Wednesday, February 2, 2011
Mubarak's counter offensive
It seems Mubarak wanted to make a move this time. Yesterday evening he gave a speech in which he promised to step down in September when presidential elections are held. His goal was to secure a smooth transfer of power in the months that he is still around, he said. And he wanted to stay and die in Egypt, to which he devoted his life. It was a typical Mubarak speech, coarse, devoid of emotions, let alone empathy. Without any recognition of what is really happening in Egypt these days. Of course the crowds on Tahrir were not satisfied.
But the speech appeared to be the beginning of a counter offensive. Soon after he had spoken, around midhnight, the first batches of pro-Mubarak demonstrants were seen in central Alexandria. Somewhat later some 300 people on motorbikes yelling pro- Mubarak slogans ('With our blood, with our souls we are for Mubarak') circled some rounds near Tahrir and left. On Wednesday it was even worse: boats with pro-Mubarak sogans on the Nile and some 1000 people who marched to Tahrir, where still thousands of anti-Mubarak protesters people were gatehered. The protests reached a surreal level, when pro-Mubarak protesters entered on camel and horsebacks.
There's no doubt that all this has been orchestrated: Central Security, government employees, maybe even tourist guides, who are forced to do this or are payed to behave this way. The Egyptian state tv will no doubt film their performance in order to show that 'the' Egyptian people still love their president. It's a kind of obstruction that's not new. The same people tried to create chaos, and looted shops and the Egyptian Museum. Some of them appeared to be in the possession of CS (Central Security) identity cards after having been arrested. It's a warning to the anti-Mubarak crowds that the regime has not yet lost its ugly teeth.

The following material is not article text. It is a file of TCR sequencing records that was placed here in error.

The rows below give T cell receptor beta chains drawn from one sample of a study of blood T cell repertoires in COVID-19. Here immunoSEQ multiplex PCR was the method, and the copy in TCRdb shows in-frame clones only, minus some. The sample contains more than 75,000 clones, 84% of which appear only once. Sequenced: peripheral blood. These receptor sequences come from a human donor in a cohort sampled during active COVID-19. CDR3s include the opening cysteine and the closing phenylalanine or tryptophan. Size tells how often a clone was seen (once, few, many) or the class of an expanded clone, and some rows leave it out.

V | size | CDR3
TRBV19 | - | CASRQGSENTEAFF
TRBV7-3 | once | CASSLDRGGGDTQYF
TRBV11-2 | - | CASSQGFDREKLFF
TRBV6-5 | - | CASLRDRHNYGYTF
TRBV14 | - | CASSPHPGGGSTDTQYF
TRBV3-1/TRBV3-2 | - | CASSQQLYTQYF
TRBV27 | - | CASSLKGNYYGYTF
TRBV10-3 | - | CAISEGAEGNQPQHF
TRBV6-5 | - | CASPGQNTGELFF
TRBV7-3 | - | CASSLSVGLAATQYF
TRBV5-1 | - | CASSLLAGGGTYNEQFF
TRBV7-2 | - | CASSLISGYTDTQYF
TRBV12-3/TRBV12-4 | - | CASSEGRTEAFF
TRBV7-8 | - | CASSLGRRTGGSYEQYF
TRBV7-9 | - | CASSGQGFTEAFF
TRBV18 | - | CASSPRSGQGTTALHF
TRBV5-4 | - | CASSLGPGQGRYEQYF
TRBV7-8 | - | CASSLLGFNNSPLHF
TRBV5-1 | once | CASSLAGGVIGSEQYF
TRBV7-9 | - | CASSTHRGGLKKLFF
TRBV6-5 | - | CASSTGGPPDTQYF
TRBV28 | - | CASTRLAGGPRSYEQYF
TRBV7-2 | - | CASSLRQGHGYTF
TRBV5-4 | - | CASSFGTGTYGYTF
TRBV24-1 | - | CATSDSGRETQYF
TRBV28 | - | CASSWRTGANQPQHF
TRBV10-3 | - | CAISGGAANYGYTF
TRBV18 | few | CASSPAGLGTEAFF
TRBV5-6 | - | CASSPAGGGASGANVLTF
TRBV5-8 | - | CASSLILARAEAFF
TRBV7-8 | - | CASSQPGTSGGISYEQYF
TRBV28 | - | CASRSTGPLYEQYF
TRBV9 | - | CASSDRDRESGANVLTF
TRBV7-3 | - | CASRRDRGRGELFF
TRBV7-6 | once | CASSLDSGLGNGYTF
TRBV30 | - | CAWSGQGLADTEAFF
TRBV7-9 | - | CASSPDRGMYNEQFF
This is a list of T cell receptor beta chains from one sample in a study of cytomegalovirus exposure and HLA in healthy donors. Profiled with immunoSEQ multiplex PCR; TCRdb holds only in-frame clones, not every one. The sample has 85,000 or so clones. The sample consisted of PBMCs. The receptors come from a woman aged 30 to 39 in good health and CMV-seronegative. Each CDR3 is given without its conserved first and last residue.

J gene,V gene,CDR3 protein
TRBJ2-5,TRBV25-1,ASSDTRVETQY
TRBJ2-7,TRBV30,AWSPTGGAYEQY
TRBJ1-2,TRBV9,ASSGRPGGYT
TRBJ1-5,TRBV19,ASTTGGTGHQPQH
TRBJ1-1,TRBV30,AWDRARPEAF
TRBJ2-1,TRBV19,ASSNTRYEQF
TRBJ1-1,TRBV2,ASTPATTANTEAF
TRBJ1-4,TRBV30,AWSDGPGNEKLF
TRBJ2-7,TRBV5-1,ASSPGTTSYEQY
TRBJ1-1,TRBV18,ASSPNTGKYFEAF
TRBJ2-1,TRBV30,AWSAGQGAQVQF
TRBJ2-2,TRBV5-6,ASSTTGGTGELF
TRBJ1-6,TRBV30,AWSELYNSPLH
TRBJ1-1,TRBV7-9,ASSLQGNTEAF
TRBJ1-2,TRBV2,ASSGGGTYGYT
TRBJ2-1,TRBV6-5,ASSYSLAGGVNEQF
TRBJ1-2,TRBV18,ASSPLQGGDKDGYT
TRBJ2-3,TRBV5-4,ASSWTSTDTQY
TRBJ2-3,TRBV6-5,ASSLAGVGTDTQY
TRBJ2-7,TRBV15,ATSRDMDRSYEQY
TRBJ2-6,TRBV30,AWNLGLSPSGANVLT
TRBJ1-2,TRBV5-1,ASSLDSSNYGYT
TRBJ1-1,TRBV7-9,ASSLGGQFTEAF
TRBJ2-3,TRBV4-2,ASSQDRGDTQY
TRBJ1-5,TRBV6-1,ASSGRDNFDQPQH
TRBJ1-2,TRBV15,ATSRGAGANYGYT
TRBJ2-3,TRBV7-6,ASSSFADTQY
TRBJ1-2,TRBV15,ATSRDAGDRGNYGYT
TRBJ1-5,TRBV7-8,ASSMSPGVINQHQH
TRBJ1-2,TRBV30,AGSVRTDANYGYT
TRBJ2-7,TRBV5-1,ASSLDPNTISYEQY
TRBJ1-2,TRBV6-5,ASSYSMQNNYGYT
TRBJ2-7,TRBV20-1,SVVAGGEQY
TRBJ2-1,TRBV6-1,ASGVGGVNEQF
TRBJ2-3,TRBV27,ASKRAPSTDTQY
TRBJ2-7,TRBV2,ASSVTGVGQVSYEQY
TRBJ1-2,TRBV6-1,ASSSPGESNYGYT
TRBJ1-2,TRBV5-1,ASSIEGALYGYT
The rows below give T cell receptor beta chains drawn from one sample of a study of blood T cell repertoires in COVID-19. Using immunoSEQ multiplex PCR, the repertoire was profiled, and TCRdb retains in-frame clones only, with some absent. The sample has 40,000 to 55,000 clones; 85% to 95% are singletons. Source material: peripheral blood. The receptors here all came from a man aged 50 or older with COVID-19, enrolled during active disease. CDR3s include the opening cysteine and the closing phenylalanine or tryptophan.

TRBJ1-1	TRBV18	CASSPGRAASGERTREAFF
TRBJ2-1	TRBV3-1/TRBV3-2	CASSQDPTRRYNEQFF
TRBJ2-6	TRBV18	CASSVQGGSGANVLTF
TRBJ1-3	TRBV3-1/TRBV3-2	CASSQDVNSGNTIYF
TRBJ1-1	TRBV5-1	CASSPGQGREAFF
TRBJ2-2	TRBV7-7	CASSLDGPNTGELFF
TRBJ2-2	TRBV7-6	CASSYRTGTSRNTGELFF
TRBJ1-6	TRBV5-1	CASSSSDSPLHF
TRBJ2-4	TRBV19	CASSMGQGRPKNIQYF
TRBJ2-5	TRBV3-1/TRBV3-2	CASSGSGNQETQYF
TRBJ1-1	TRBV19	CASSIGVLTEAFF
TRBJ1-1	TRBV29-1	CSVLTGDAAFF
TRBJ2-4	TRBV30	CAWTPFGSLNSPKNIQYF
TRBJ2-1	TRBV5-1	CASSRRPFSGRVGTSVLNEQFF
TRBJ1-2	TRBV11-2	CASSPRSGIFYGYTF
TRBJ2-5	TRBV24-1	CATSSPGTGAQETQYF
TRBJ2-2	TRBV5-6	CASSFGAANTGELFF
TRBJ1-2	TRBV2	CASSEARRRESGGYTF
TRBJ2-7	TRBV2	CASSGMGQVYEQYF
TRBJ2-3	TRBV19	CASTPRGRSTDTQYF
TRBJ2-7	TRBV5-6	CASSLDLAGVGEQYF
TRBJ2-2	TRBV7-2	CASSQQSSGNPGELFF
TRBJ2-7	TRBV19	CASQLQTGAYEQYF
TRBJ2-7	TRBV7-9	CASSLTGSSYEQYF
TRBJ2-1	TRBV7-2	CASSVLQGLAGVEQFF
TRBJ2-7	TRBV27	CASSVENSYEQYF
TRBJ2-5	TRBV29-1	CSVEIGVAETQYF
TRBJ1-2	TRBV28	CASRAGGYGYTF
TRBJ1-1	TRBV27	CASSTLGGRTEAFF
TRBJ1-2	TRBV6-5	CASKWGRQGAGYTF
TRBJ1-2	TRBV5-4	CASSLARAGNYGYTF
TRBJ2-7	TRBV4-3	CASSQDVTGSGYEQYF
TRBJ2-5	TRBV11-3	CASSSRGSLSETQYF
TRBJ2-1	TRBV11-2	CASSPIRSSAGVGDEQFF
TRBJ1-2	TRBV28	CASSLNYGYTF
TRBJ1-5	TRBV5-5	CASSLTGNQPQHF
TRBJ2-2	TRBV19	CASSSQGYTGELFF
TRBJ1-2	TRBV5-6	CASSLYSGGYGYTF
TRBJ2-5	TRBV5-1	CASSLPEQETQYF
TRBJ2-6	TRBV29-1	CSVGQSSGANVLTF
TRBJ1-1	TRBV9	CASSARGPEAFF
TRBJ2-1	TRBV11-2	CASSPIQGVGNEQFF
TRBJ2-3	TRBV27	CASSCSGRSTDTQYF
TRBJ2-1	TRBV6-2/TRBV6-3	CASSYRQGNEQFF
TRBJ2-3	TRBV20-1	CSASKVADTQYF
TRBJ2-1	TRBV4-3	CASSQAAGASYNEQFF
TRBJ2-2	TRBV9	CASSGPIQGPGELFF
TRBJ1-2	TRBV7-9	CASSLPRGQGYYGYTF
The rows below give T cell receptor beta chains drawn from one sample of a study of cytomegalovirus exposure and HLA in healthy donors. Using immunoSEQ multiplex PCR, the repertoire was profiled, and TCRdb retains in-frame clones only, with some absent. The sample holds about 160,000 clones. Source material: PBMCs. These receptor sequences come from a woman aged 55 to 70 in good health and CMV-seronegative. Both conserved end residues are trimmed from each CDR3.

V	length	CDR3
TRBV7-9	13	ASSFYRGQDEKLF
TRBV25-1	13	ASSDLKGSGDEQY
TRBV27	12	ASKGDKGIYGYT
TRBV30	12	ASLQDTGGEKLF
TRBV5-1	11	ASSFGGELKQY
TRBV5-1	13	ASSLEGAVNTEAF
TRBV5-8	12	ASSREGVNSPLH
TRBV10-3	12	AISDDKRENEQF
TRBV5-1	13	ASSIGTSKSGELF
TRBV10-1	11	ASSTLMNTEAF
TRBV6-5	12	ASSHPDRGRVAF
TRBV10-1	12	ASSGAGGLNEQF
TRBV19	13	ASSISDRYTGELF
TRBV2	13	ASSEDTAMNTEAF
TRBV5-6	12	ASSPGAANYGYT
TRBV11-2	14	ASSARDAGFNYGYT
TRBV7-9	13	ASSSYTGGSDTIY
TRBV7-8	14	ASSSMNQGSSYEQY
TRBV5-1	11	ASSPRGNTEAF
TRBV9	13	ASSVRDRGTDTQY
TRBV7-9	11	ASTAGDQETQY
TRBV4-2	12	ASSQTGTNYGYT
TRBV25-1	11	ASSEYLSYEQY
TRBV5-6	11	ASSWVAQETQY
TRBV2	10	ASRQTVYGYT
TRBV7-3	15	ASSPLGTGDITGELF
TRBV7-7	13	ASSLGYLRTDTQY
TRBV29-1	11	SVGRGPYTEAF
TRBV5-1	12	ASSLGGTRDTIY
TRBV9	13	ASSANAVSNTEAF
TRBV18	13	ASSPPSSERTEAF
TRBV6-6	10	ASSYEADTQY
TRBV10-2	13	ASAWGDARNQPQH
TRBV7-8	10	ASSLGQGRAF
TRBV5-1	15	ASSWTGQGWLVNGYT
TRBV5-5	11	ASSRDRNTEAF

This pro-government show was accompanied by a speech by Ahmed Shafiq, the new prime minister, who on tv asked the Egyptians to go back home. Order should return. After all, reforms had allready been promised, hadn't they? Also he promised that nobody who has taken part in the protests will be punished. Egyptians above the age of four know how to read sentences like that: if it is said in that way, the opposite will be the case. But, most ominously, also the army looked as if it was a partner in this gambit. It also made an appeal to to the protesters to stop their actions and go home.
It is as I wrote yesterday: Mubarak did not go yet, and it will take more time. Blogger and activist Hossam Hamalawy Today on Twitter phrased a variatioon obn that theme: the counterrevolution is in full swing, if we give up now we have soon to look for our bodies in a dustbin. So new mass protest will take place on Friday. But will that already be the decisive day?
Update 17.00 o'clock:
The invasion of the pro-Mubarak forces - many of them armed with knives and sticks - left tens of people wounded Today at Tahrir. The exact number is unknown.The newspaper Al-Masry al-Youm evacuated its headquarters after the offices of Al-Dostour (a likewise leftist newspaper) had been attacked. The pro-Mubarak crowd succeeded in capturing a few horses and also some men, several of whom appeared to carry identity cards of the Central Security forces. (Amn al-Merkazy). Others were government employees. Al-Masry al-Youm said to have heard fom them that the National Democratic Party paid them 50 pounds to take part in the rallies. (Other sources mentioned amounts of 100 pounds or even more). Eyewitnesses testified, according to Al-Masry Al-Youm, that the pro-Mubarak people assembled in three places: Mohandesseen, Talaat Harb Square in Downtown Cairo, and near the TV-building in Maspero, before they marched towards Tahrir, where some of them vowed to 'liberate the square with blood'. At the assembly places they were handed out pre-printed signs.
It seems that Mubarak, from a contested president of Egypt, has become the leader of a bunch of gangs.